Establishing and using the right tone of voice for online copy is important in making it effective, and particularly in making it cohere with the rest of your marketing. An organisation's tone of voice doesn't have to be showy or attention-seeking, but your tone should be consistent. Online, your tone of voice is sometimes your only opportunity to set yourself apart: on a page of search results, for example, or in an RSS feed. When we talk to clients about tone of voice we often focus on language and style - how we want to sound to a reader, and practical choices in the copy that help us achieve it. But if they're carefully chosen, benefit-led examples can support the brand too. The real-world illustration of how a product or service helps customers is a tool we come back to again and again. It's a classic way of illustrating the benefits rather than the features of what you're writing about: describe a plausible situation in which the product would help. Choosing the right benefit makes an immediate connection with your reader. Let's say you're writing about a cycle computer that can use GPS to plan a route. Here are 2 ways to illustrate its features with an example:
'Find the best route to work - you can even choose to avoid major roads (and hills...)'
Track your development through the season - plan and record training distances, times and climbing stats.'
These two examples describe the same feature, but choose different benefits to appeal to different types of customer. You can choose to use the benefit that best matches your target audience, or - with a product that appeals to several audiences - use both examples to illustrate your product's flexibility. This is the bread and butter of marketing copywriting, but there's a more subtle way in which examples can help support your tone of voice.
Choose your example copy carefully
Paying attention to the content you use in illustrations and examples can give a little extra depth and cohesion to your branding. Imagine you're writing about a piece of software that lets people create documents. When you illustrate this with an example, what kind of document will you show being created? You might choose:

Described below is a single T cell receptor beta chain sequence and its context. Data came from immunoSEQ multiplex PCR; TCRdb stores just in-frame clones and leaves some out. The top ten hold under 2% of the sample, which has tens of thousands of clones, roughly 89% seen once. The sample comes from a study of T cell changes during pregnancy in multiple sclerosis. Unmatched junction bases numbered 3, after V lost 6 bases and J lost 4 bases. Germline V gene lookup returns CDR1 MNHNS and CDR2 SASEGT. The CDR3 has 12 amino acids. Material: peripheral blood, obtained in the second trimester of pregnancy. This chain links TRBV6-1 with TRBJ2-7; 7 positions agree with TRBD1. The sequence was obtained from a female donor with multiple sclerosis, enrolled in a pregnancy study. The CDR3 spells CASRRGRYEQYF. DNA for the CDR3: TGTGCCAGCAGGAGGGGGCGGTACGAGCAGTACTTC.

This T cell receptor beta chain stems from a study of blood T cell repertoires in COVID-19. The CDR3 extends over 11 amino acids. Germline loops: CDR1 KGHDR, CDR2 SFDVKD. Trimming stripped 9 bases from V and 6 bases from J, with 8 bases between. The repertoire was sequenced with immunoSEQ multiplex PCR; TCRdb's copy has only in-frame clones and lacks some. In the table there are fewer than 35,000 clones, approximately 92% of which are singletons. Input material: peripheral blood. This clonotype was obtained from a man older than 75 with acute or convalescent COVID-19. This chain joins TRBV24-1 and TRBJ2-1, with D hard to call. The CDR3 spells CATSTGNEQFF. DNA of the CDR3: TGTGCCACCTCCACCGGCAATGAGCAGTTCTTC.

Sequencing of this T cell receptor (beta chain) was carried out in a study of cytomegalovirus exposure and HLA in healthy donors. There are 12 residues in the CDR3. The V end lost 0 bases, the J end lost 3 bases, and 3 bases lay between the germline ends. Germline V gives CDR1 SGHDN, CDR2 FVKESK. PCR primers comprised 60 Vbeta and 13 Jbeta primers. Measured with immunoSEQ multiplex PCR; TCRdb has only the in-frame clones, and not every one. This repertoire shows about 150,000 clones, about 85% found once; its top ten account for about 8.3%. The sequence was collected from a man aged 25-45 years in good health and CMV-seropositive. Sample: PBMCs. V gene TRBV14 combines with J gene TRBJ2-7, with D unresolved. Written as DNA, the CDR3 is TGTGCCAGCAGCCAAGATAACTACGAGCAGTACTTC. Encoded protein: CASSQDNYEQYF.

- an academic essay
- a letter to a friend
- a quarterly financial report
- a blog post
Each of these gives a slightly different spin to how readers will imagine the product being used, and affects the ease with which they can imagine themselves using it. Have a look at Apple's features page (it's a long page, but you don't have to read it all). There are screenshots throughout the page illustrating various features: but which web pages have they chosen to use in the illustrations?
- a story about the environment and green energy
- a New York Times feature on Obama's inauguration
- an article from Rolling Stone magazine
These all feel 'Apple-y'. They're the kind of thing an 'Apple person' might read. Further down the page, there's a screenshot illustrating Safari's 'top sites' feature: we can see that the example user's top sites also include Facebook, Spin (a music magazine) and bikemag.com (a mountain bike magazine). Let's face it, this person probably owns a Mac. Compare Google Chrome: it has a similar 'top sites' feature, but in this case all but one are Google-owned sites.
Is that realistic, or just a bit unimaginative?